After her presentation, Chitra kindly answered our numerous questions, filling in details about why she loves working with young people, who she follows for diverse book resources, and how she moves from her long, long, long list of ideas to a finished product like the newly published You’re Safe With Me (Lantana, 2018). She also gave us a sneak peek at future books in the series (keep your eyes peeled—they look and sound wonderful!).

Soundar groupThanks to all that attended for your curiosity and thoughtful questions. It is always lovely to spend an evening in conversation with those that love children’s books like we do!

Feel free to stop by the Butler Center to see the new additions to our signed books collection or find Chitra Soundar on your own at www.chitrasoundar.com

 

A Review of Neanderthal Opens the Door to the Universe by Preston Norton

Neanderthal Opens the Door to the Universe

Neanderthal cover art

by Preston Norton (Disney-Hyperion, 2018)

Life at Happy Valley High School sucks — especially for Cliff Hubbard, a 6’6” 250 lb. outcast, nicknamed “Neanderthal.”

With an abusive and alcoholic father, a passive and over-worked mother, a cast of assorted high school bullies, and a dead brother, Cliff has a lot on his plate (along with his favorite chimichangas)! Add to the list one of his chief tormentors, HVHS golden boy Aaron Zimmerman, who recruits Cliff to help complete his coma-induced to-do-list from god.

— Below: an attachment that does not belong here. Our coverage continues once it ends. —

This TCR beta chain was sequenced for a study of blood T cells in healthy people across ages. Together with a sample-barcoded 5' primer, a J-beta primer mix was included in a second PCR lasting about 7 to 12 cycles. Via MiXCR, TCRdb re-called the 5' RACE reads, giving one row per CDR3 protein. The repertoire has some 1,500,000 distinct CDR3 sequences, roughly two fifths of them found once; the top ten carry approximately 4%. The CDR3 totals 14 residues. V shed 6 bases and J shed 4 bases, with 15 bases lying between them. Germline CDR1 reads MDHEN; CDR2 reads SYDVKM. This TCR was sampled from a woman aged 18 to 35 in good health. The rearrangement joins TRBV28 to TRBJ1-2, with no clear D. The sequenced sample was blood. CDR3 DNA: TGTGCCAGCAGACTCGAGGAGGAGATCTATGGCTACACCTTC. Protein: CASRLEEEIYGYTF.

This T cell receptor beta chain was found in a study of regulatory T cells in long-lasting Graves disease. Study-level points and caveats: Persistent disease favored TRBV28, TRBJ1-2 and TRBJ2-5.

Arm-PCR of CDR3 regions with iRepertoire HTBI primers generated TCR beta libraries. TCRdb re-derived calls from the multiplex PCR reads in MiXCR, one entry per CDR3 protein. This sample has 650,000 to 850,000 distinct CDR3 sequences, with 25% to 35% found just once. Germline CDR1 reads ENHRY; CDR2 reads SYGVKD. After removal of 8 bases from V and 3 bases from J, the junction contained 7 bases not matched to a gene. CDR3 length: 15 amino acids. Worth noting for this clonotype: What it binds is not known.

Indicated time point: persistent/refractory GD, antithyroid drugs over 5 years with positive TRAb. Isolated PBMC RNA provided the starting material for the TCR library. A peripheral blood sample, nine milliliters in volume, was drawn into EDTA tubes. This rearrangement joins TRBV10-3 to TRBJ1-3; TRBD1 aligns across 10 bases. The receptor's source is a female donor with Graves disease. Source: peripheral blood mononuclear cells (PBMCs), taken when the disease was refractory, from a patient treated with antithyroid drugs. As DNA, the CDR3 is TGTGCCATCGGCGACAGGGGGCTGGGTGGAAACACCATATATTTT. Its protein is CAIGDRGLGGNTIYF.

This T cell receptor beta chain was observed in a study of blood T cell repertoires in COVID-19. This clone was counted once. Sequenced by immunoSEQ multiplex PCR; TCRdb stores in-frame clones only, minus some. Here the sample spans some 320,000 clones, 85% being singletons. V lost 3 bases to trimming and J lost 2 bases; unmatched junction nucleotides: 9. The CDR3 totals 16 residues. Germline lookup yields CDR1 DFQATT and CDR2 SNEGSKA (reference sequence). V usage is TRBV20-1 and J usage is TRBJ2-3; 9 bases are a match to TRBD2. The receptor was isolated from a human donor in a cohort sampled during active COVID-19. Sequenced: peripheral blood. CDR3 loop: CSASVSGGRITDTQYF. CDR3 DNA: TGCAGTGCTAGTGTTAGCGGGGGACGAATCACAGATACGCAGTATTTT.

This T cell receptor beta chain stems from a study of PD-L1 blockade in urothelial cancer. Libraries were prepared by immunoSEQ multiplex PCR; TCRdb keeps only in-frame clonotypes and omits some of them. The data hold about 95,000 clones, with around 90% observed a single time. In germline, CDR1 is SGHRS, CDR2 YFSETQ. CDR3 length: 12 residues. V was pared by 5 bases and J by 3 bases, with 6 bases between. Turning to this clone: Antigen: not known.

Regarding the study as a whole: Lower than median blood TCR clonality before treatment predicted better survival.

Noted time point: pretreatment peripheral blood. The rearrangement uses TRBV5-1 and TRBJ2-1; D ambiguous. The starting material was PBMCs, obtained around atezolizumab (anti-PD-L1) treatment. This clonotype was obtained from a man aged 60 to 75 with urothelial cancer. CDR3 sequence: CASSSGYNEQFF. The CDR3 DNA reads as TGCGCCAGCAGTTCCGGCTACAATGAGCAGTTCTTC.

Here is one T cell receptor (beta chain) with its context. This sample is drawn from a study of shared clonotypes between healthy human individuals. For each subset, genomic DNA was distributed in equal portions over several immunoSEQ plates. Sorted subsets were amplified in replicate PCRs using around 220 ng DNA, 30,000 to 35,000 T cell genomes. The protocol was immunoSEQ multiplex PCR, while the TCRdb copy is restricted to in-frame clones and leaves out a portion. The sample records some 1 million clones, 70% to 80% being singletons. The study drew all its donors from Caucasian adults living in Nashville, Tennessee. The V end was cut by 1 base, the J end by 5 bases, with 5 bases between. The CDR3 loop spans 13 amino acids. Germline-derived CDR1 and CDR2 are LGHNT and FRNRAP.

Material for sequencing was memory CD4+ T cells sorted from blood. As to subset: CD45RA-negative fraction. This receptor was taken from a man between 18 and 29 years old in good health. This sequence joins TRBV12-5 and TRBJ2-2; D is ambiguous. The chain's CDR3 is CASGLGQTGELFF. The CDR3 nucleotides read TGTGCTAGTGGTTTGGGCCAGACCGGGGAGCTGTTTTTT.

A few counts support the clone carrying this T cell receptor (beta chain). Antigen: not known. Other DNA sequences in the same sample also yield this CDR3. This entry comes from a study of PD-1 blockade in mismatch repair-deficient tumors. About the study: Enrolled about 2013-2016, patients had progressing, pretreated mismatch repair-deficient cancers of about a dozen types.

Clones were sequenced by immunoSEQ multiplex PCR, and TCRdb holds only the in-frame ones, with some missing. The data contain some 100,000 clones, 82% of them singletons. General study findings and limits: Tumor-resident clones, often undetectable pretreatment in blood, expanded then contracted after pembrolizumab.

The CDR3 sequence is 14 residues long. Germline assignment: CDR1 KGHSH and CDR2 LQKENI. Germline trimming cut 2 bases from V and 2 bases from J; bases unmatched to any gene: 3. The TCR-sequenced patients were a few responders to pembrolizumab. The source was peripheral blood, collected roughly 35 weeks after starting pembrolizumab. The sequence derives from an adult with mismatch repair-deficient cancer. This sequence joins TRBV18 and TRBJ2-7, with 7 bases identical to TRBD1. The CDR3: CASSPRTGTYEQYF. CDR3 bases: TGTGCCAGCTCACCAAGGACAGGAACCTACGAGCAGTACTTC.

Teenage stereotypes abound as Cliff and Aaron attempt to make HVSH a better place by taking on the bullies, drug-dealers, Jesus teens, disgruntled teachers, jocks, computer hackers, and mean girls that most high schoolers will recognize from their own experience. Some of these characters are better developed than others, making for a large and unbalanced ensemble that can detract from the unlikely, yet oddly believable and very funny friendship developing between Cliff and Aaron.

The two effect an unrealistic amount of change in a very short time and tie up their happy-ish ending a bit too neatly. Despite this, you won’t be able to help cheering for sweet, smart, struggling Cliff to begin coming to terms with his brother’s suicide, make friends, find love, and open the door to the universe.

A Review of Mabel and Sam at Home by Linda Urban

Mabel and Sam at Home: One Brave Journey in Three Adventures                                           

Mabal and Sam cover art

By Linda Urban, Illustrated by Hadley Hooper, Chronicle Books  (2018)

It’s moving day for Mabel and Sam! How do two creative kids stay out of the way while the grown-ups work? Why a cardboard box and a vivid imagination, of course. In the grand tradition of bossy big sisters everywhere, Mabel leads little brother Sam on a brave adventure; part sea voyage, part museum tour, part space odyssey, and all fun.

The charming and funny text explores a new house as well as some of the anxieties that can come along with a move. Structured as three mini-chapters, each adventure gently delves into one of the possible causes of moving day jitters: the moving crew, finding your familiar things in a new place, and sleeping in a new bedroom. The printmaking techniques used in the illustrations, and the fluidity of the lines in Hooper’s drawings, create a soft and magical backdrop that complements the sweet relationship between the siblings and the emotion behind their adventure.

A fun and reassuring way to help kids process the emotions and uncertainty that can come with a move to a new house.